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The case for intelligence-led automated interactions on agents’ websites

Many industries in the UK are currently facing a tumultuous time as the great unknown of Brexit looms on the horizon and consumer demand eases. 

The property industry is no exception to this, with the market slowing down as property owners debate whether it is the right time to list their homes on the market, cutting off the supply of new properties that estate agents require to entice buyers. 

In this time of challenge, one thing is clear - property companies must ensure they are doing everything possible to convert home owners that browse their websites into leads for valuations and potential customers as a result. 


One tool being used by many companies to turn their website visitors into sales leads is automation. For example, Connells, one of the UK’s biggest estate agent groups, recently worked with us to develop an automated customer service function on their website to support visitors with either live chat with customer agents or registration forms when outside of operating hours. 

This system ensures that potential customers visiting the company's portal can receive online support or register for a call-back and further assistance. Since implementation, Connells has reported that more than half of the leads coming through the automated customer service system represent new business prospects.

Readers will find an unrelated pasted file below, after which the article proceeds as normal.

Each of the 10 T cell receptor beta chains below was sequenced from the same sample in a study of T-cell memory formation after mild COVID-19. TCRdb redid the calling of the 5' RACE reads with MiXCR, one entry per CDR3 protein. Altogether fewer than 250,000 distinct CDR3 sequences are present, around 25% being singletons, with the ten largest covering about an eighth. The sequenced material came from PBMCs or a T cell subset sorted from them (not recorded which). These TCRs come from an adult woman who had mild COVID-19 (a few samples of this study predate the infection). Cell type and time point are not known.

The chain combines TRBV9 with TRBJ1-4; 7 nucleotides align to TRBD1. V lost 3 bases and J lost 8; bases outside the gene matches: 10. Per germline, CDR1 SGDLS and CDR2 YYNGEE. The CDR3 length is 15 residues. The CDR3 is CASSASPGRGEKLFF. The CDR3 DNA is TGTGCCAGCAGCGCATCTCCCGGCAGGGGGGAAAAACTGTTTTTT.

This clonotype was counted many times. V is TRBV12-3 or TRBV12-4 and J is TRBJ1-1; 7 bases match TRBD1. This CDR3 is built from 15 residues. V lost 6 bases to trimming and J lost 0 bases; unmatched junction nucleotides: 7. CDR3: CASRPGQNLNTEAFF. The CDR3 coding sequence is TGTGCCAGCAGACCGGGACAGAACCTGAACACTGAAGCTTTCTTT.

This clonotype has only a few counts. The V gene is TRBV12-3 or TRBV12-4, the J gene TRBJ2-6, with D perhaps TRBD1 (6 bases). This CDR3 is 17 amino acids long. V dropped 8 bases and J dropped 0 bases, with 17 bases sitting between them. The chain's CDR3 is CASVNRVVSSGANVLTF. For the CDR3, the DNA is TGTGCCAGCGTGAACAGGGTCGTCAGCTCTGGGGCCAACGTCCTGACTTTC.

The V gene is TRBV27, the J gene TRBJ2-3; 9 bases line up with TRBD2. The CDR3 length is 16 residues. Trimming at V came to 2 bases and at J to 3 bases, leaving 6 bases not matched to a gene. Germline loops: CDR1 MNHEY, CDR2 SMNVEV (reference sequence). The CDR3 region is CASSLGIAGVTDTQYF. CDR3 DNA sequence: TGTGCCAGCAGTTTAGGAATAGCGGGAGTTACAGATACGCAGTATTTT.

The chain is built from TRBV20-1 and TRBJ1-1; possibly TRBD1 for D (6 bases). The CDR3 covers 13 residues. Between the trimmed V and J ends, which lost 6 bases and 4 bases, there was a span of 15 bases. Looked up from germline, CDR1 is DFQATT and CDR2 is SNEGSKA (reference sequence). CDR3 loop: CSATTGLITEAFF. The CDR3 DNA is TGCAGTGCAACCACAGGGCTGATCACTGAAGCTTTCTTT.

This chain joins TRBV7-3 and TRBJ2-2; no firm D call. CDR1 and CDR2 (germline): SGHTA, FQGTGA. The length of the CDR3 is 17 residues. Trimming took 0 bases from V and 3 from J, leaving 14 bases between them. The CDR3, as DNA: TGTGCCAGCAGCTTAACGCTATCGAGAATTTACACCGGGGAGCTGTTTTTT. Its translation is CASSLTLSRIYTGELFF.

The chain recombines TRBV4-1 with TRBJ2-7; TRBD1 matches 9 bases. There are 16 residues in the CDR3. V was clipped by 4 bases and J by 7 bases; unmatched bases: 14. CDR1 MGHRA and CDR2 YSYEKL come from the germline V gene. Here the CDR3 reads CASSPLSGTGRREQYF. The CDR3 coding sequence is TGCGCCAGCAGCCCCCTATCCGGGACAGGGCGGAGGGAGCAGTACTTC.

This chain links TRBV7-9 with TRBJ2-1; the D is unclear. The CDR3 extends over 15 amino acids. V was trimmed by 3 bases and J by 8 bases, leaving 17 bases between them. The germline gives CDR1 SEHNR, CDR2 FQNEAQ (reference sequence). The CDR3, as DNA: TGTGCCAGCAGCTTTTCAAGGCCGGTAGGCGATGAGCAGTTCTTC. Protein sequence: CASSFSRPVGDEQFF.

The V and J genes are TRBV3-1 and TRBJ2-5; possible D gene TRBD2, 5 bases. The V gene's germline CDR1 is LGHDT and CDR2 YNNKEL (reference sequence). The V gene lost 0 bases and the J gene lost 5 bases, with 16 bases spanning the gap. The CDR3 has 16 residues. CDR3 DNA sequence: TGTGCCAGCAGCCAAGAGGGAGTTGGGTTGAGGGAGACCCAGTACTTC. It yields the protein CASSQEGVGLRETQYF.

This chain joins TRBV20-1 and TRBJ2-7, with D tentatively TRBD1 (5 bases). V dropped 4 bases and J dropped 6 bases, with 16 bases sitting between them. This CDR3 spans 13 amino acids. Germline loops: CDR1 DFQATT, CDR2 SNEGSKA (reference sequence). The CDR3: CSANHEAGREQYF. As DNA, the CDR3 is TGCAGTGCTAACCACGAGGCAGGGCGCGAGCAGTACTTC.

Automation in itself and by itself is not a cure-all, however, and aggressively sales-orientated property companies need to beware. 

We’ve recently done research into lead generation for a range of retail organisations, including property firms, and our findings showed that the same triggers that can increase lead generation can also hurt it. 

A scattergun approach to lead generation with customers visiting a website being randomly targeted can reduce conversions by disturbing customers that are not looking for an interaction and find the intrusion ‘pushy’. 

In our research, we explored how more than 1,000,000 website visitors reacted to targeted and untargeted automated chat messages on a series of sites we were monitoring. We created three sample groups. The first group encountered chat conversations that were initiated at random, the second had chat initiated by an AI system and the third was a control group. 

We found that the group that received random chat messages saw conversion rates decline by over 7%, while visitors selected and targeted by AI saw an increase in conversions by 6.6% in comparison to the control group.

These results demonstrate something that we instinctively know, that the same treatment applied to every customer will not always get the same reaction. 

Not every customer wants to be interacted with - we’ve all had occasions where we’ve been in a shop and just want to browse. If a salesperson cannot read that situation (and a chatbot is effectively a salesperson for your organisation) they can drive the customer out of the shop (or off the website). 

Although studies show that automated chat has a positive impact on visitors in general, our research shows that if automated chat is paired with an effective AI system, conversion rates can be boosted even higher. 

Each visitor can be recognised and treated as an individual, improving the chances of securing valuations with customers that are considering selling their home and protecting estate agents’ bottom line.

*Ville Rissanen is chief executive of Giosg


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